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What is the meaning of In used in the following sentence

The combined vote share of the Congress and AIUDF was higher in 17 seats the BJP had won last time.

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The combined vote share of the Congress and AIUDF was higher in 17 seats the BJP had won last time.

The term "seats" means "parliamentary constituencies", i.e. electoral districts (Lexico).

A country can be divided into regions or states or counties, and states or provinces can be further divided into states. We can then refer to events taking place "in" or things happening "in" or things being recorded "in" those states, provinces, counties, regions, etc, and in towns, cities, countries.

In this case, the seats are in Assam. For electoral purposes, the Indian state of Assam is divided into a number of constituencies or seats. These are organised on a geographical basis, with one legislator elected to represent each seat or district.

So when we use "in" to refer to these seats, "in" has exactly the same meaning as when we refer to votes cast "in London" or "in China". It is an "in" of physical location. Of course, vote shares don't physically exist, but each ballot paper was cast in a physical location. So it's a fairly transparent use of "in".

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Q. What is the meaning of In used in the following sentence

The combined vote share of the Congress and AIUDF was higher in 17 seats the BJP had won last time.

The combined vote share of the Congress and AIUDF was higher in (connected with) seventeen of the seats that BJP had won last time.

In effect each of the individual seats has something in common "The combined vote share of the Congress and AIUDF was higher in each of them"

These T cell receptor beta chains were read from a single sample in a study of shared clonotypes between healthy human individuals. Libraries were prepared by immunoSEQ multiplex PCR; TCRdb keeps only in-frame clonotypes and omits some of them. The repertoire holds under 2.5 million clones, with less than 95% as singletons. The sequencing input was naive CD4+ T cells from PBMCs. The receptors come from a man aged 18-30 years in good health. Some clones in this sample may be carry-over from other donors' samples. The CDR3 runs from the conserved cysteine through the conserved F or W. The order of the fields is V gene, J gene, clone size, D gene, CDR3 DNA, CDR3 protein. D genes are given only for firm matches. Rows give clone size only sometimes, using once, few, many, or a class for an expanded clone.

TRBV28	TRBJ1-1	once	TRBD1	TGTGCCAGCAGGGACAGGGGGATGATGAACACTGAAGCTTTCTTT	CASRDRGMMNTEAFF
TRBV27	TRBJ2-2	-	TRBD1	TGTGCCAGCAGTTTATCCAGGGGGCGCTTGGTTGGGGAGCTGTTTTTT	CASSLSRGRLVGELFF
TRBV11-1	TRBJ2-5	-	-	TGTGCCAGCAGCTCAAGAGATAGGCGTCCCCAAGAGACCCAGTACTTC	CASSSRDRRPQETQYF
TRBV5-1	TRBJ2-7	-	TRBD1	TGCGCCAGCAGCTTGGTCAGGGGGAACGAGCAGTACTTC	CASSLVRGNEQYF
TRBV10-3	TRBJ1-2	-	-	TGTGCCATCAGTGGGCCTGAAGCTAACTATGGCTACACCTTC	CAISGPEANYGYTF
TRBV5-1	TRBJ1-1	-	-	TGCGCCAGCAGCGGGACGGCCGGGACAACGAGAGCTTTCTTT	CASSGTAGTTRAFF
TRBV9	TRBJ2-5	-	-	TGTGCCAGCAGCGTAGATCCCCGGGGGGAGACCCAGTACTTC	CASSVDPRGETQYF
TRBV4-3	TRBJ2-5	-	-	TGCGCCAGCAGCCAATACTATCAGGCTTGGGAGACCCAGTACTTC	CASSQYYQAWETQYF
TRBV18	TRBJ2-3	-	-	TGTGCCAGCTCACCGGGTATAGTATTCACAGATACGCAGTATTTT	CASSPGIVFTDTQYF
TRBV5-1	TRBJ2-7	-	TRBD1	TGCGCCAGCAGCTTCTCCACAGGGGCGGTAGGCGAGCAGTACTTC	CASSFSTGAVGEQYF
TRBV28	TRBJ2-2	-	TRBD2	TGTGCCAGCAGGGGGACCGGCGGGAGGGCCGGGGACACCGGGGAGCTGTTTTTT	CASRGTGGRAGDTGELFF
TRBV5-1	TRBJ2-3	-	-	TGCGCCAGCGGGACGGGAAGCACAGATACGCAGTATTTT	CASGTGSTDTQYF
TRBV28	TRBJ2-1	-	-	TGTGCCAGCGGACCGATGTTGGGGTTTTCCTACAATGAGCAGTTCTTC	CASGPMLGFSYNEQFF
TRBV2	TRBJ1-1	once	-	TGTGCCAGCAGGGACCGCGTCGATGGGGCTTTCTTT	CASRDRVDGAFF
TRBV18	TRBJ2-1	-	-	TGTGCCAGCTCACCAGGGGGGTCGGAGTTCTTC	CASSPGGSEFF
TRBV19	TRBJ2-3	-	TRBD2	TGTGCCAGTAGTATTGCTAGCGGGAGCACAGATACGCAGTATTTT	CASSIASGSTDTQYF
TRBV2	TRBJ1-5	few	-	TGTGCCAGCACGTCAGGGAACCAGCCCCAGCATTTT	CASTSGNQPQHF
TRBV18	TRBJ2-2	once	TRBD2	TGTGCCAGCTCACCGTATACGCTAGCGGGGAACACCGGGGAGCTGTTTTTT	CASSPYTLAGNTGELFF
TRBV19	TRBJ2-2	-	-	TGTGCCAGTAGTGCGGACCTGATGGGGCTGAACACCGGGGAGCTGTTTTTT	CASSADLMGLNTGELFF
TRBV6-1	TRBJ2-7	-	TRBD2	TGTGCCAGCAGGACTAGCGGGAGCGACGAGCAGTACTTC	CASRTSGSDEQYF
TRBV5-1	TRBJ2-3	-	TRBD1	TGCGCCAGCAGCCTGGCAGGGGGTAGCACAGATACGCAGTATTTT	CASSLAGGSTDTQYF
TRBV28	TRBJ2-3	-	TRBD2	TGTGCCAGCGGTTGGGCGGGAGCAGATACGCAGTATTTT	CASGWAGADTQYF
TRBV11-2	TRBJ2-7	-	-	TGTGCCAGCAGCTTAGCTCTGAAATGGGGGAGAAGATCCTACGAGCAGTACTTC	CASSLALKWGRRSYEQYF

in preposition (CONNECTED WITH)

involved or connected with something, esp. with a job or subject:

Ref CED - In

Note The "of the" should have been included

seat noun [C] (OFFICIAL POSITION)

an official position as a member of a legislature or group of people who control an organization: Ref CED - Seat

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    Your bit about adding the word "the" is unclear, but you seem to have added it before "17 seats", even though you refer to it as "used before a singular noun". You also assume that it refers to "all the things or people represented by that noun". This isn't the case. Those 17 seats might only be a subset of the total seats won by the BJP - in which case, omitting the word "the" is correct.
    – rjpond
    Mar 12, 2021 at 13:48
  • What @rjpond said. The original (without the before 17 seats) strongly implies they won other seats besides the 17 being discussed. If it is included that interpretation is completely ruled out (those 17 would have to be the only seats they won last). Mar 12, 2021 at 18:34
  • @ FumbleFingers My point here is that " Congress and AIUDF was higher in 17 seats" is in fact relating too each of the 17 seats. Therefore in effect each of the individual seats has something in common "The combined vote share of the Congress and AIUDF was higher in each of them". Maybe I should edit my answer to reflect this more clearly.
    – Brad
    Mar 13, 2021 at 0:11
  • @ FumbleFingers-2 In fact if you read the original article it does not suggest if they had more than 17 seats. However it also does not state they only won seventeen seats. Therefore your point is quite valid. Therefore as I still believe "the" needs to be placed before seats the solution would be "in seventeen of the seats that BJP had won last time.
    – Brad
    Mar 13, 2021 at 0:41

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